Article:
In support of her alternate claim plaintiff-appellant urges that she was not released by her treating physician to return to her normal work until the Monday following March 1, 1979, and therefore she was clearly entitled to timely payment of compensation benefits for an additional four days beyond February 28, 1979, i. e., March 1 through March 4, 1979. Appellant asserts that the failure of defendants to pay these additional benefits was arbitrary and without probable cause.

In answer to this contention American urges that it was justified in making no further payments beyond February 28, 1979 because Dr. Coney's medical report clearly recited that plaintiff had been "discharged as cured" on March 1, 1979. Further, American urges that following receipt of such report the contents thereof were verified as correct in a telephone conversation had with one of Dr. Coney's employees.

We examine the opposing contentions of the parties, the record and the conclusion of the learned trial judge in light of the following legal principles which are well settled.

A trial court's conclusion with regard to the assessment of penalties and attorney's fees under LSA-R.S. 22:658 is partially a factual determination which should not be disturbed absent a finding that it is manifestly in error. Cullivan v. Fish Engineering and Construction Company Inc. et al., 354 So.2d 597 (La.App. 3rd Cir. 1977).

The penalty provisions of LSA-R.S. 22:658 are stricti juris and are imposed in only those instances where the facts show that the insurer's failure to timely pay insurance benefits is arbitrary, capricious, or without probable cause. Guillory v. Travelers Insurance Company, 294 So.2d 215 (La. 1974).

When an insurer's termination of compensation is based upon competent medical evidence, the action is not arbitrary and capricious. Levine v. Liberty Mutual Insurance Company, 305 So.2d 665 (La.App. 3rd Cir. 1974); Crawford v. Al Smith Plumbing & Heating Service, Inc., 352 So.2d 669 (La. 1977).

In determining the period for which benefits are due an injured claimant under the Workmen's Compensation Act there is a significant difference between the date when a physician discharges an injured claimant from active care and the date when the physician advises an injured claimant to return to work. Bush v. Insurance Company of North America, 185 So.2d 328 (La.App. 4th Cir.1966); Horn v. Vancouver Plywood Company et al., 322 So.2d 816 (La.App. 3rd Cir. 1975).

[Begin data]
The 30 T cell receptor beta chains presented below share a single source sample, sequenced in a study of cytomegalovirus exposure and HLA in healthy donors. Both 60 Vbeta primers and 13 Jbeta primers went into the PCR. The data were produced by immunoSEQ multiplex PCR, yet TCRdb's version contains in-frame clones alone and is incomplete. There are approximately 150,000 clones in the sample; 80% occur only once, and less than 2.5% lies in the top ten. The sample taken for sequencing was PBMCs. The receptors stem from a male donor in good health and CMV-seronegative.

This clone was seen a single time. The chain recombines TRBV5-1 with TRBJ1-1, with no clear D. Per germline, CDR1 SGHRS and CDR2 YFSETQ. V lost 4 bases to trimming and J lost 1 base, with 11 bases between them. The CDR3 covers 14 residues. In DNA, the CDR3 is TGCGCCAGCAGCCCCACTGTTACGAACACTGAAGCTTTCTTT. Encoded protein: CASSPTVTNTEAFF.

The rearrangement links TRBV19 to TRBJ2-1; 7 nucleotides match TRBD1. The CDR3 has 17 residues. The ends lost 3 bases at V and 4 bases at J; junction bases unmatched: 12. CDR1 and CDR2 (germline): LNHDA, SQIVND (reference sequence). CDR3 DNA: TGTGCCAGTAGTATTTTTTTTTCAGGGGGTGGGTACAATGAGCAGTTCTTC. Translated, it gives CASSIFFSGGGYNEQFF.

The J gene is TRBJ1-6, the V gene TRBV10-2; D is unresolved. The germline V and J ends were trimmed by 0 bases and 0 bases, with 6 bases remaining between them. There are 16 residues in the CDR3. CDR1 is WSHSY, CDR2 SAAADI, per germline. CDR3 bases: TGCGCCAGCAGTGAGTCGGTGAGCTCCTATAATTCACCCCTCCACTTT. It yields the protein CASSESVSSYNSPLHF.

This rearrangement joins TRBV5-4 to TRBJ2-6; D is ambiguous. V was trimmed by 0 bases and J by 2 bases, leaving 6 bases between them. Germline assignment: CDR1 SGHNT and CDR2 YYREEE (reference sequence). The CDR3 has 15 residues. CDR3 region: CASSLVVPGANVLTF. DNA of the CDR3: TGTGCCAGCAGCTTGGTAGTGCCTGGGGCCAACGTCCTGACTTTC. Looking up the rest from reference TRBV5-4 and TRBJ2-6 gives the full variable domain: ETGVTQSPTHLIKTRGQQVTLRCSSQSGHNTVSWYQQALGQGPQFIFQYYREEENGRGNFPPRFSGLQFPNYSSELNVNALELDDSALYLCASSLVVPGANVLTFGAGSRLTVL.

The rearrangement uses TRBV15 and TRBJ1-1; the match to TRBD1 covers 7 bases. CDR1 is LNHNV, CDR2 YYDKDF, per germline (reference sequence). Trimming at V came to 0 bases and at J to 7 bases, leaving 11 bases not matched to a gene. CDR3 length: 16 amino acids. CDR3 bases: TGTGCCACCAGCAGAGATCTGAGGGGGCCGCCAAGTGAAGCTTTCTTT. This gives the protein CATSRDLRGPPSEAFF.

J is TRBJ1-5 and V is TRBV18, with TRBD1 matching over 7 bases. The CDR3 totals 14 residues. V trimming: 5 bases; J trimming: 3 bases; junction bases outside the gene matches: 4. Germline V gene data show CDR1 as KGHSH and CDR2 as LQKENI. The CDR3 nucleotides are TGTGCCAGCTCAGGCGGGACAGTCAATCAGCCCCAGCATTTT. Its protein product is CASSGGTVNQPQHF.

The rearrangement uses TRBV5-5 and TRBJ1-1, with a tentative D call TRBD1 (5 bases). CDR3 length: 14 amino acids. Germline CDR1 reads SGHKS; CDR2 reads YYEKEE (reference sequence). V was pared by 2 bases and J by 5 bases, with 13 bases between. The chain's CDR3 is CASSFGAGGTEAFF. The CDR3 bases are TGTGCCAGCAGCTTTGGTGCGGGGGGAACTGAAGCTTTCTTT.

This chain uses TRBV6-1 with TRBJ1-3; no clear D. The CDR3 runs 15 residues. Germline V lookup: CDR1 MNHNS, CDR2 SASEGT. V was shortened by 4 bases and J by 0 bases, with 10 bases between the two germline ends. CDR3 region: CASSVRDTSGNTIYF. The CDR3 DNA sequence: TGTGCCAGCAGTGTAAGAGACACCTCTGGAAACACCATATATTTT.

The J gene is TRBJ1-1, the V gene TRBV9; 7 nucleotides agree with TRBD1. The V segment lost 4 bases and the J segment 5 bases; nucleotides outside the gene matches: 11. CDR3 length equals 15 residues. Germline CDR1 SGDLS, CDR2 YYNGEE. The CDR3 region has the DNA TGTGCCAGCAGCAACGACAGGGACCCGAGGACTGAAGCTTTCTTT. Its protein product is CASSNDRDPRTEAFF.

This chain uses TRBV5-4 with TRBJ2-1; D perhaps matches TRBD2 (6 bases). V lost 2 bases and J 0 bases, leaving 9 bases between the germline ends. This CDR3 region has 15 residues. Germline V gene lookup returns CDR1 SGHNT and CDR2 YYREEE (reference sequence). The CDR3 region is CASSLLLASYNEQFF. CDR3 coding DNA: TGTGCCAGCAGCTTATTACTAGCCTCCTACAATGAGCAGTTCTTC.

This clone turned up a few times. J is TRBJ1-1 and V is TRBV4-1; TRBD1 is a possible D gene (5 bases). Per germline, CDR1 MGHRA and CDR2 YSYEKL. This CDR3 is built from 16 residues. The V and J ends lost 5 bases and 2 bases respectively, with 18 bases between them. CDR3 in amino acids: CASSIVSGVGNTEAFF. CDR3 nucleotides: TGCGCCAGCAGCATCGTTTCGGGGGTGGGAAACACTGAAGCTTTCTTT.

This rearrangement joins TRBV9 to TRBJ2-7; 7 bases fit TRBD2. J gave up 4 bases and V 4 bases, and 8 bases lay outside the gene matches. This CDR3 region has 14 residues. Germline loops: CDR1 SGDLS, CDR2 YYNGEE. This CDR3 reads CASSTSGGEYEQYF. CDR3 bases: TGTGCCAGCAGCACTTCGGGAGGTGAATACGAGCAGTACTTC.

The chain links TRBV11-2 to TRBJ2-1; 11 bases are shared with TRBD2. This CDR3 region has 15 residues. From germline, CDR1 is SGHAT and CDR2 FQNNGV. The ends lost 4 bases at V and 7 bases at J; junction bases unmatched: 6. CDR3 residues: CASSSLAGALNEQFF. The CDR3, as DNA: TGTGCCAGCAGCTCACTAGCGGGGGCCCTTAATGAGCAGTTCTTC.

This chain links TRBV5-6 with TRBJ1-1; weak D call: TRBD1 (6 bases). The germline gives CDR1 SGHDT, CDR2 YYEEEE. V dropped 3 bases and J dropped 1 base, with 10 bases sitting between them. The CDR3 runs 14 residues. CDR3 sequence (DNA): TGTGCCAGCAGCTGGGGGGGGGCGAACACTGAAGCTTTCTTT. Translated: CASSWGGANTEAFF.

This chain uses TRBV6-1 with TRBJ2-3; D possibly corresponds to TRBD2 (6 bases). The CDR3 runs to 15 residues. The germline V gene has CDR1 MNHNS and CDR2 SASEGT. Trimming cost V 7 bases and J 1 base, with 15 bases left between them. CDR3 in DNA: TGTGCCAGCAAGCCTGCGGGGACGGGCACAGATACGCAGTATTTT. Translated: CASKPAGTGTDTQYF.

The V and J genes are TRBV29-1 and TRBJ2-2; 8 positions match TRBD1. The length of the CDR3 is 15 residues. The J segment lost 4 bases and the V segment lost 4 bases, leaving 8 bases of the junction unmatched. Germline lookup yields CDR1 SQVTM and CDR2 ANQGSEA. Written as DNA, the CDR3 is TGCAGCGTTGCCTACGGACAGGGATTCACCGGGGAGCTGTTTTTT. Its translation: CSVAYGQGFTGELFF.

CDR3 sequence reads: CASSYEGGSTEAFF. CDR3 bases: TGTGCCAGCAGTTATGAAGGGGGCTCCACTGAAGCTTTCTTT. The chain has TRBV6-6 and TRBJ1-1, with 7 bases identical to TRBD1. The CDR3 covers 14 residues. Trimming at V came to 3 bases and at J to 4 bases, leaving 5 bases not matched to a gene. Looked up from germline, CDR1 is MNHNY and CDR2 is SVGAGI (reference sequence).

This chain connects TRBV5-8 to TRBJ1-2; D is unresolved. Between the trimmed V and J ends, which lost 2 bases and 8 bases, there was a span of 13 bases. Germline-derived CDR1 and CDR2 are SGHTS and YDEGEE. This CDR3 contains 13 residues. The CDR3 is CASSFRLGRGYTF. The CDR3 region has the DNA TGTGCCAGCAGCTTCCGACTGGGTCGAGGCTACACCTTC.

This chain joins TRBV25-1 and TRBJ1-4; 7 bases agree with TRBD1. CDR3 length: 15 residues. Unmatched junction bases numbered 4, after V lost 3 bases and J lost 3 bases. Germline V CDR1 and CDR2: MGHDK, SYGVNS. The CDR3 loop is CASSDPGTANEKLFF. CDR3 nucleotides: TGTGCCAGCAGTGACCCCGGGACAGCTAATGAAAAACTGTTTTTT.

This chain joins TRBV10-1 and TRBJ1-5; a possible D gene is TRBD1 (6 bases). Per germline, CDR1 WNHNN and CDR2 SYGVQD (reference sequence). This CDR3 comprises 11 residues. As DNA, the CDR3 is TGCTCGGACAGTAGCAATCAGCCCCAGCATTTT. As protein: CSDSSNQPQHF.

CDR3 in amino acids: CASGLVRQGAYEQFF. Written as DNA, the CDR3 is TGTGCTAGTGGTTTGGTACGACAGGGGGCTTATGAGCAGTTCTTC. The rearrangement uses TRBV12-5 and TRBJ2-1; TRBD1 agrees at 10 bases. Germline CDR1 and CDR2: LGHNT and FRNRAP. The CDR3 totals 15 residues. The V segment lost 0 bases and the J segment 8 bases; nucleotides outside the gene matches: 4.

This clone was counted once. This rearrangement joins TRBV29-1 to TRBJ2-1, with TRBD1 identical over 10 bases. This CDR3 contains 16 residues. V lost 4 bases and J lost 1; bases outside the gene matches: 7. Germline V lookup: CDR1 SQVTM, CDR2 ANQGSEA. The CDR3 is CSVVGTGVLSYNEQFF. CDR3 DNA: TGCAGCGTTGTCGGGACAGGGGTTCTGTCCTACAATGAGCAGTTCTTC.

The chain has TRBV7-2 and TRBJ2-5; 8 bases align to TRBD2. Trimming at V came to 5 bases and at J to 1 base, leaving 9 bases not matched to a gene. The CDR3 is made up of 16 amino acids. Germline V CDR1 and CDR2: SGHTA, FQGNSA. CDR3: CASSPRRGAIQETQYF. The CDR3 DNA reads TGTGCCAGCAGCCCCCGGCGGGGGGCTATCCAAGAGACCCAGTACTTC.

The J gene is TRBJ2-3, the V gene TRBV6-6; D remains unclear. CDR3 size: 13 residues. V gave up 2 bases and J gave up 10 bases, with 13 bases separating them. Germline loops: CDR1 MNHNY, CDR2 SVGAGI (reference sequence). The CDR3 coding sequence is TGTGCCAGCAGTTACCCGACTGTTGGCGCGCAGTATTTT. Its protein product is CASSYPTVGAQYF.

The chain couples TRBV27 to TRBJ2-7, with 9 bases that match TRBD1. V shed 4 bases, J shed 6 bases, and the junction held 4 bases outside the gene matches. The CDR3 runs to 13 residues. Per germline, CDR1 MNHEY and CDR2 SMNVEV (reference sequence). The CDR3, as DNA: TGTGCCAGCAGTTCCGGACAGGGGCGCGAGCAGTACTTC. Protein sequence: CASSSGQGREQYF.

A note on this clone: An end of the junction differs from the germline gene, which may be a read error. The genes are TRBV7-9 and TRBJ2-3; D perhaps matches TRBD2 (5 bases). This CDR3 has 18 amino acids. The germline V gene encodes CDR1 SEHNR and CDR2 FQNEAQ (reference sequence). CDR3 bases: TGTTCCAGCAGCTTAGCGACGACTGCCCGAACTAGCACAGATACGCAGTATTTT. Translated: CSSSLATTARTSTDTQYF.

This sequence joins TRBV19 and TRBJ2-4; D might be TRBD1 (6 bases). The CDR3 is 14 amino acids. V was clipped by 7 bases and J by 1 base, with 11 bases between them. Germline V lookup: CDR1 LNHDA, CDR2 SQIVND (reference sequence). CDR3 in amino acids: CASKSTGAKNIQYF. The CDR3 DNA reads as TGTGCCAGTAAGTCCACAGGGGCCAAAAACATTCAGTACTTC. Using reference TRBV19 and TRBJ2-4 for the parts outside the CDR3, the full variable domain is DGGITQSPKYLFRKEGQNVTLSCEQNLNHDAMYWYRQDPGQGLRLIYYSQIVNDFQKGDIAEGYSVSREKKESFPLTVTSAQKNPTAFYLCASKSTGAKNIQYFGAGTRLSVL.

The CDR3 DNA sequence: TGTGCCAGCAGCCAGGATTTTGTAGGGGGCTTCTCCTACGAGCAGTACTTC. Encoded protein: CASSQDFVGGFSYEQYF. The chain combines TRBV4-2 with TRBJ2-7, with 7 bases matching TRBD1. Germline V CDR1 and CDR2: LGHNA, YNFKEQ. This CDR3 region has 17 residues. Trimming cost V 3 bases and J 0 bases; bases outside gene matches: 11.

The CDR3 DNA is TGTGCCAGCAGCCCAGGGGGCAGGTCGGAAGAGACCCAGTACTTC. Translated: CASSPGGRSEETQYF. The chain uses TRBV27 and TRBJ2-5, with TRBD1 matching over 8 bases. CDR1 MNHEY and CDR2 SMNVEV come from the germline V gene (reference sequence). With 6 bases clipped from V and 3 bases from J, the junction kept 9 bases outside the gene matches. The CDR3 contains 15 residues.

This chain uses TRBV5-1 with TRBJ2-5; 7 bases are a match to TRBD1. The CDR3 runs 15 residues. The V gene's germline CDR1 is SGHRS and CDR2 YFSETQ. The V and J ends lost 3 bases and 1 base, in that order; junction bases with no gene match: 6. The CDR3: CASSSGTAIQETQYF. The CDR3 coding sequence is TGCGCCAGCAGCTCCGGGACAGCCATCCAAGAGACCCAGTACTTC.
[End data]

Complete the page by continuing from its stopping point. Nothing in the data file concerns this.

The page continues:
If, subsequent to an initial optimistic report, an insurer receives medical information showing disability at a subsequent date, the insurer may not blindly rely upon the earlier report and solely on its basis avoid penalties for arbitrary nonpayment of compensation benefits indisputably due a disabled workman. Walker v. Gaines P. Wilson & Son, Inc., 340 So.2d 985 (La.1976).

Our examination of this record in light of these settled principles prompts us to conclude that the defendants were arbitrary and acted without probable cause in failing to timely pay plaintiff the benefits indisputably due her for the period March 1, 1979 through March 4, 1979, and the trial court clearly erred when it failed to so hold.

Although defendants may have had some initial justification in terminating compensation benefits as of February 28, 1979, the record shows that long prior to the trial of this matter defendants were clearly informed of all relevant facts and specifically that the actual discharge of plaintiff for resumption of work was not until March 5, 1979.

The above being considered we conclude that plaintiff is entitled to an award of 12% penalties on the sum of $44.202 and reasonable attorney's fees for the prosecution and collection of such amount. Although the trial court, after hearing on the merits, concluded that plaintiff was entitled to workmen's compensation benefits for a total of eight weeks, we award penalties only for the four day period for which benefits were unquestionably due and which remained unpaid. Considering Dr. Coney's report of May 18, 1979 as supplemented by his memorandum of June 21, 1979, it cannot be said that American acted arbitrarily in failing to pay compensation benefits beyond March 4, 1979.

In connection with the award of attorney's fees we observe that although the amount of unpaid compensation against which penalties are assessed is small and was perhaps considered insignificant by American nonetheless plaintiff is entitled to an award of attorney's fees. See Dobbins v. Liberty Mutual Insurance Company, 280 So.2d 582 (La.App. 3rd Cir. 1973). Under the circumstances of this case we determine that an attorney's fee in the sum of $1250.00 is reasonable for services both at the trial level and on appeal.

For the above and foregoing reasons we reverse that portion of the trial court judgment which dismissed plaintiff's claims for penalties and attorney's fees and render judgment in favor of plaintiff, Sandy Carter, and against defendants, American Mutual Liability Insurance Company and Harrisonburg Nursing Home, in solido, for 12% penalties on the sum of $44.20 and $1250.00 in attorney's fees, with legal interest on such sums from date of judicial demand until paid. In all other respects the judgment appealed from is affirmed. All costs of this appeal shall be borne by appellees.

REVERSED IN PART; AFFIRMED IN PART; and, RENDERED.

DOMENGEAUX, J., concurs in the result.

FootNotes


1. There is no dispute as to plaintiff's rate of compensation or that at the time of initial payment by American she was not entitled to payment for the week beginning February 16, 1979 and ending February 22, 1979. LSA-R.S. 23:1224. Additionally, although the record does not reflect the exact date on which this payment of compensation was made plaintiff concedes that it was received within sixty days of her first demand for payment.
2. At trial the parties stipulated that the daily compensation due plaintiff was the sum of $11.05.